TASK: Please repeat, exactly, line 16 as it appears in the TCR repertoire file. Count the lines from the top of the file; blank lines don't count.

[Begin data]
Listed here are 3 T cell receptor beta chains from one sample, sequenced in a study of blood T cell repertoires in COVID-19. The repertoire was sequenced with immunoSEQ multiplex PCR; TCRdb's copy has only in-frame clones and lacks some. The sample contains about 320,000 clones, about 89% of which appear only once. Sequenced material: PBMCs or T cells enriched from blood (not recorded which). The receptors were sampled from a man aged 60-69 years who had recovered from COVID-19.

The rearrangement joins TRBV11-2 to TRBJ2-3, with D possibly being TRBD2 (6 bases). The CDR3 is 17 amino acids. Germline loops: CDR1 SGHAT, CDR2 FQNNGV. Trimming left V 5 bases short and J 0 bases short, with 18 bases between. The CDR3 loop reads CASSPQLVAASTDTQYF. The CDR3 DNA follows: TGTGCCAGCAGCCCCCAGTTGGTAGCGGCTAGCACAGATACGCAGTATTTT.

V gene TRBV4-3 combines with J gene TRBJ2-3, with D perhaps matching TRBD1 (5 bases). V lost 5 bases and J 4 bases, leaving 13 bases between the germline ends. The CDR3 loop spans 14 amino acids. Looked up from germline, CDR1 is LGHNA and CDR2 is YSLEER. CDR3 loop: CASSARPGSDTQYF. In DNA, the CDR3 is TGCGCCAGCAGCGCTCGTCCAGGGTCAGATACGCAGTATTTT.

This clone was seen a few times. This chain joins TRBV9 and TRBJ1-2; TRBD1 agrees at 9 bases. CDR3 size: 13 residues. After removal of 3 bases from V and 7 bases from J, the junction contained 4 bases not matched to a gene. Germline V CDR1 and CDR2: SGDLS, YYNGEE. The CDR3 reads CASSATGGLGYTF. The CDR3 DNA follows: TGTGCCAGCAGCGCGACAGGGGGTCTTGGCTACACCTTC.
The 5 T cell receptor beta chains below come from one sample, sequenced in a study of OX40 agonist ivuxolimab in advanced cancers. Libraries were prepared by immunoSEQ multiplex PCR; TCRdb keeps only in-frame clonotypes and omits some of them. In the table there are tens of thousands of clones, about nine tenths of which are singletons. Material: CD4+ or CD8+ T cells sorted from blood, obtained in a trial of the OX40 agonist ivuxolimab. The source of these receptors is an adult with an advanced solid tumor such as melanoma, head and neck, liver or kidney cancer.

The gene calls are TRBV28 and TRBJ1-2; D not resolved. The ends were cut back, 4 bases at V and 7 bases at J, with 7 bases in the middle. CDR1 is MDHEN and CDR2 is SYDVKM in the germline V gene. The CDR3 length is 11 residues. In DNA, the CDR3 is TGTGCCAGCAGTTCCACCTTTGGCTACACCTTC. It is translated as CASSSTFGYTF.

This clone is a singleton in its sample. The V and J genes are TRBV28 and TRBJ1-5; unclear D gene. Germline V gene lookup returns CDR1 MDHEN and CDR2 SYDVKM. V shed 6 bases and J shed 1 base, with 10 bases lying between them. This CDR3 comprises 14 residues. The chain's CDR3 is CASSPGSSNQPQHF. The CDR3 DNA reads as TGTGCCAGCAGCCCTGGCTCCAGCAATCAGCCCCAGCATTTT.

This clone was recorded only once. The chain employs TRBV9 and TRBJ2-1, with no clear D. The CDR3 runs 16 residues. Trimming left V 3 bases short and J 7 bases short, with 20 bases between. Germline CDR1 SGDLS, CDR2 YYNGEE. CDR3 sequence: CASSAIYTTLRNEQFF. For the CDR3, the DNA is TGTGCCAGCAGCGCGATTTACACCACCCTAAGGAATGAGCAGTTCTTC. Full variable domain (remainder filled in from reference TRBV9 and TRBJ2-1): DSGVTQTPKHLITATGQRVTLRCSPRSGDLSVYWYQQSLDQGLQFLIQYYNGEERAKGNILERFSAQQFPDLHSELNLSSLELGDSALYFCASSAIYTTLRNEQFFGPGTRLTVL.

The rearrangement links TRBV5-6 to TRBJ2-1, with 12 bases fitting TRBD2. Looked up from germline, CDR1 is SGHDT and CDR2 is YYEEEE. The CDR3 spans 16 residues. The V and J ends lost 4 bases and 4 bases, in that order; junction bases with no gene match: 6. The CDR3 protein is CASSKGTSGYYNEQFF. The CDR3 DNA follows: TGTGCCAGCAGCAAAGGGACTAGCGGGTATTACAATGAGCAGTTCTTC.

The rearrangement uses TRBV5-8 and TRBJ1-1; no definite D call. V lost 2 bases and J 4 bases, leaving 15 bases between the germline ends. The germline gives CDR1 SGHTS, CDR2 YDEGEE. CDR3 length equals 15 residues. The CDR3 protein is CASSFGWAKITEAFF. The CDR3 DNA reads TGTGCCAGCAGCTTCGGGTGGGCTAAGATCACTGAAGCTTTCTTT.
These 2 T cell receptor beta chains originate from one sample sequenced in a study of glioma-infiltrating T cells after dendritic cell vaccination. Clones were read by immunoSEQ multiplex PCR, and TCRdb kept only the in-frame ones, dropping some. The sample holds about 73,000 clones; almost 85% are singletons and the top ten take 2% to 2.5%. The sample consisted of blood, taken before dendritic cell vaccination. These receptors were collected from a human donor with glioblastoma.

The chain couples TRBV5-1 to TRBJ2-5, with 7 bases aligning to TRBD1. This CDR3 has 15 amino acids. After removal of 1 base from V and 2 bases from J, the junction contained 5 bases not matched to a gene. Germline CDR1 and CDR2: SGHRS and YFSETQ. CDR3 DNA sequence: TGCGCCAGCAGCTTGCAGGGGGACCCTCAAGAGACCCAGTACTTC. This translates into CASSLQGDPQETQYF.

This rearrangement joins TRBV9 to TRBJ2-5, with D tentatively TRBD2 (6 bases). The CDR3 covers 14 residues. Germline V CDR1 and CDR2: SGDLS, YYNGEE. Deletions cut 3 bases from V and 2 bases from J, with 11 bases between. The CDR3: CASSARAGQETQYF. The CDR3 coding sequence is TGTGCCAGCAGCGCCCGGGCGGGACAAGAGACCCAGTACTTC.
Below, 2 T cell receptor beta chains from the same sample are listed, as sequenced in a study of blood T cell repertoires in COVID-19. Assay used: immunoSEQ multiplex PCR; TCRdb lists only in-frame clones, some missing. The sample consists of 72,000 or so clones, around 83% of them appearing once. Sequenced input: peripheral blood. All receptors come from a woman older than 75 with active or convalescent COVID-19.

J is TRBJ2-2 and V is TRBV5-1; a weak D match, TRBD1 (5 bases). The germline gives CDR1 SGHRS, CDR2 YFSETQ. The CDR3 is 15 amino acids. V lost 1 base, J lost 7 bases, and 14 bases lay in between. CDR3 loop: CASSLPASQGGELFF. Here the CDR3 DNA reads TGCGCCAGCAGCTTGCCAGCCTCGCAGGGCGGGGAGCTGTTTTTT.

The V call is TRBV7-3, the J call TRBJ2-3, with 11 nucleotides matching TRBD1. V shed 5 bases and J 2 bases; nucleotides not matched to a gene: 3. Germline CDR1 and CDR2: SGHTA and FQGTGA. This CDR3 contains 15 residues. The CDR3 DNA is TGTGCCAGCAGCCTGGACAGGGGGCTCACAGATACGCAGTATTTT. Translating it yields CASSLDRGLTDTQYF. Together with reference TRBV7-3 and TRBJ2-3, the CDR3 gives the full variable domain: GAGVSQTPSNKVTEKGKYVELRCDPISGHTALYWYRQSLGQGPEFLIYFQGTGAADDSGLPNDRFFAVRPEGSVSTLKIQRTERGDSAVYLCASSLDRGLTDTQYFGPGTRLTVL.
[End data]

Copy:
The V call is TRBV7-3, the J call TRBJ2-3, with 11 nucleotides matching TRBD1. V shed 5 bases and J 2 bases; nucleotides not matched to a gene: 3. Germline CDR1 and CDR2: SGHTA and FQGTGA. This CDR3 contains 15 residues. The CDR3 DNA is TGTGCCAGCAGCCTGGACAGGGGGCTCACAGATACGCAGTATTTT. Translating it yields CASSLDRGLTDTQYF. Together with reference TRBV7-3 and TRBJ2-3, the CDR3 gives the full variable domain: GAGVSQTPSNKVTEKGKYVELRCDPISGHTALYWYRQSLGQGPEFLIYFQGTGAADDSGLPNDRFFAVRPEGSVSTLKIQRTERGDSAVYLCASSLDRGLTDTQYFGPGTRLTVL.